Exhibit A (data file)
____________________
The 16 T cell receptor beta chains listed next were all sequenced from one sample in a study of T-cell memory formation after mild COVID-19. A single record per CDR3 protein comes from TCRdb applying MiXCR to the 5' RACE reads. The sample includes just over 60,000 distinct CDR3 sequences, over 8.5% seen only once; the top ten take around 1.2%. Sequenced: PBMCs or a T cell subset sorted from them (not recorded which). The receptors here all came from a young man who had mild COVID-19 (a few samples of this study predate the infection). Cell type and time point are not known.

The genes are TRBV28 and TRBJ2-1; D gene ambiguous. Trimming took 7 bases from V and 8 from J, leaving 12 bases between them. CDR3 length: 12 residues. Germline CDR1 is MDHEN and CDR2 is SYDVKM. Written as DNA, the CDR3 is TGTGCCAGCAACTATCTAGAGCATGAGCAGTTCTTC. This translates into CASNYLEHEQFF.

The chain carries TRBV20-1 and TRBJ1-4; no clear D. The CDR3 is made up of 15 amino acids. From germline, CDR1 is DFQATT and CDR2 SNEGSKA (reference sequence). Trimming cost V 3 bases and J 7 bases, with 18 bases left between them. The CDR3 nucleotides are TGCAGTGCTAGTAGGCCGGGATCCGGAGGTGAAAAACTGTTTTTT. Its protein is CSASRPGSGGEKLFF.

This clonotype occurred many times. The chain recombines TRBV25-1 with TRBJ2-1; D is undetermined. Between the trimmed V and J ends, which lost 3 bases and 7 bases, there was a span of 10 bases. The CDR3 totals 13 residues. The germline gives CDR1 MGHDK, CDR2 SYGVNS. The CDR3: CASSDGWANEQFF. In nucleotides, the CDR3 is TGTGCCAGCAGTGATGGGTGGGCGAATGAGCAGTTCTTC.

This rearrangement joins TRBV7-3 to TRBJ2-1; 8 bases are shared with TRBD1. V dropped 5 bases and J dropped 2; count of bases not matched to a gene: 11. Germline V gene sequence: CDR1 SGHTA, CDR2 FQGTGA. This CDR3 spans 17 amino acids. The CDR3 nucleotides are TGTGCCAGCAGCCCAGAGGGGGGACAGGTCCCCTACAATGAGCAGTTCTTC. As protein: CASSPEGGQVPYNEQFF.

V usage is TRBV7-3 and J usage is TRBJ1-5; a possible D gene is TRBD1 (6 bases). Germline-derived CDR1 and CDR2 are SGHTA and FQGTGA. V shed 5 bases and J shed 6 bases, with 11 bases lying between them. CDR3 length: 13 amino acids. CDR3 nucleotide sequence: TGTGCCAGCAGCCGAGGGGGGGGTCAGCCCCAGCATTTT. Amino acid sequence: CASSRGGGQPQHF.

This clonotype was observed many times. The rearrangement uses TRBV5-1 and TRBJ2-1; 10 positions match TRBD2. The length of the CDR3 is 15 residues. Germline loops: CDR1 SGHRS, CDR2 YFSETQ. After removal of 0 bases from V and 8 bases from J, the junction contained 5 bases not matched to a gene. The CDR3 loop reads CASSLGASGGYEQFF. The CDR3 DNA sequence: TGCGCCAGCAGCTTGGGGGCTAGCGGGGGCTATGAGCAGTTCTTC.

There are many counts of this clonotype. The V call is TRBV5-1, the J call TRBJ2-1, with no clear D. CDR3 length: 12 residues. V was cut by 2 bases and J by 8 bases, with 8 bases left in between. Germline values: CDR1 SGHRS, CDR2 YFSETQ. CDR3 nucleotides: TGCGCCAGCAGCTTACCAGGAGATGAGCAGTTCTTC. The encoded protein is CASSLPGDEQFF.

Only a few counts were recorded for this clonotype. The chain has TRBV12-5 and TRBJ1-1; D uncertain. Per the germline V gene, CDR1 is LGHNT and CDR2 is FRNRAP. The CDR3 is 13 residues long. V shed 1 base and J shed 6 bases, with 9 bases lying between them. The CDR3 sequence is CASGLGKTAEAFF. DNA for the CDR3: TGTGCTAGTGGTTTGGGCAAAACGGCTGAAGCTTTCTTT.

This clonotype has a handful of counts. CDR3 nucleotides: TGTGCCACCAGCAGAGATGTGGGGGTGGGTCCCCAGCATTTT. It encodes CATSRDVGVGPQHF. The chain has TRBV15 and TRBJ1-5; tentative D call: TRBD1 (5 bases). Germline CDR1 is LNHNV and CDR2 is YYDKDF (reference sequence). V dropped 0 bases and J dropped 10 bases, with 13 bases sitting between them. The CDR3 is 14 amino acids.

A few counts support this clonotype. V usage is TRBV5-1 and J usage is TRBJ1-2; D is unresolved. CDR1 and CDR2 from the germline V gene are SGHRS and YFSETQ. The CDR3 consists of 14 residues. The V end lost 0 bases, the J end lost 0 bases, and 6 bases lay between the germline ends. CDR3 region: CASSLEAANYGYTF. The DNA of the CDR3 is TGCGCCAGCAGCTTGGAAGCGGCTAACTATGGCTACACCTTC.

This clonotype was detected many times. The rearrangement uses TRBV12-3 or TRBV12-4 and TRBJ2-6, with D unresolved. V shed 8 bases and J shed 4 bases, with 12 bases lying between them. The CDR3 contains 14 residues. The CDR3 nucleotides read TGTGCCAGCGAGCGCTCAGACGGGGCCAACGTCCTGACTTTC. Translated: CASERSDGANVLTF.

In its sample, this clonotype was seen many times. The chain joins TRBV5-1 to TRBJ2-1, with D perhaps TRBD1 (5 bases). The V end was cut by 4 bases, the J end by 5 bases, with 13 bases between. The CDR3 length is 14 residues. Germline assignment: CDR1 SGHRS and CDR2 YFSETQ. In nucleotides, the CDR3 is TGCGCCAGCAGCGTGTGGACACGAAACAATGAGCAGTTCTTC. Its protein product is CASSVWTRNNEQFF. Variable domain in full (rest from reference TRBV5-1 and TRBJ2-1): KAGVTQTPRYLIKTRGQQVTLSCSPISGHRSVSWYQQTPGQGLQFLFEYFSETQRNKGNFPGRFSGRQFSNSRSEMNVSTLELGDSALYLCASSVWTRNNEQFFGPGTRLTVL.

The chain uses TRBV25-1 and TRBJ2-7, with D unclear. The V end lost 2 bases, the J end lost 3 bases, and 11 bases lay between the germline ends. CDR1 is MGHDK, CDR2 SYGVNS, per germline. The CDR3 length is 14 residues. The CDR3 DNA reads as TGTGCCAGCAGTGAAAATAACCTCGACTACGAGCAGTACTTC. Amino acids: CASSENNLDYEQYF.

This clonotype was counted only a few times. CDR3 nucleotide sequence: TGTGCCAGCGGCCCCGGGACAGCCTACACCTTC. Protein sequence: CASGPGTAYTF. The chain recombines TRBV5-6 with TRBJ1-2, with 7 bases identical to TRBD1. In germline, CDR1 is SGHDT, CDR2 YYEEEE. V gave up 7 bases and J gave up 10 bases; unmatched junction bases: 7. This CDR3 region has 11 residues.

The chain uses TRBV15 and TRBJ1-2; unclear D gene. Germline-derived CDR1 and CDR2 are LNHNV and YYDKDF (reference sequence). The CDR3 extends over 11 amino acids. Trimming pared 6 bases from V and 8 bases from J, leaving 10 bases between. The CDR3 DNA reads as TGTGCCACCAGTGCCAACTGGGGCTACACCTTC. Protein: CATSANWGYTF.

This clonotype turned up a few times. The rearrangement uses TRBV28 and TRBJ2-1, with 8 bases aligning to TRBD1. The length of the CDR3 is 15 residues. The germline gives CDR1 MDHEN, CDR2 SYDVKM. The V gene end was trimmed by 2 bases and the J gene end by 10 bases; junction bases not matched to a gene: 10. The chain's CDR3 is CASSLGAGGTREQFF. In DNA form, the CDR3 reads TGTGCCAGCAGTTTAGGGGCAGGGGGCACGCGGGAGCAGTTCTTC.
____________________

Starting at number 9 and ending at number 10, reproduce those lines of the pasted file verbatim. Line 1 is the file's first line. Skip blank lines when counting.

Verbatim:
Only a few counts were recorded for this clonotype. The chain has TRBV12-5 and TRBJ1-1; D uncertain. Per the germline V gene, CDR1 is LGHNT and CDR2 is FRNRAP. The CDR3 is 13 residues long. V shed 1 base and J shed 6 bases, with 9 bases lying between them. The CDR3 sequence is CASGLGKTAEAFF. DNA for the CDR3: TGTGCTAGTGGTTTGGGCAAAACGGCTGAAGCTTTCTTT.

This clonotype has a handful of counts. CDR3 nucleotides: TGTGCCACCAGCAGAGATGTGGGGGTGGGTCCCCAGCATTTT. It encodes CATSRDVGVGPQHF. The chain has TRBV15 and TRBJ1-5; tentative D call: TRBD1 (5 bases). Germline CDR1 is LNHNV and CDR2 is YYDKDF (reference sequence). V dropped 0 bases and J dropped 10 bases, with 13 bases sitting between them. The CDR3 is 14 amino acids.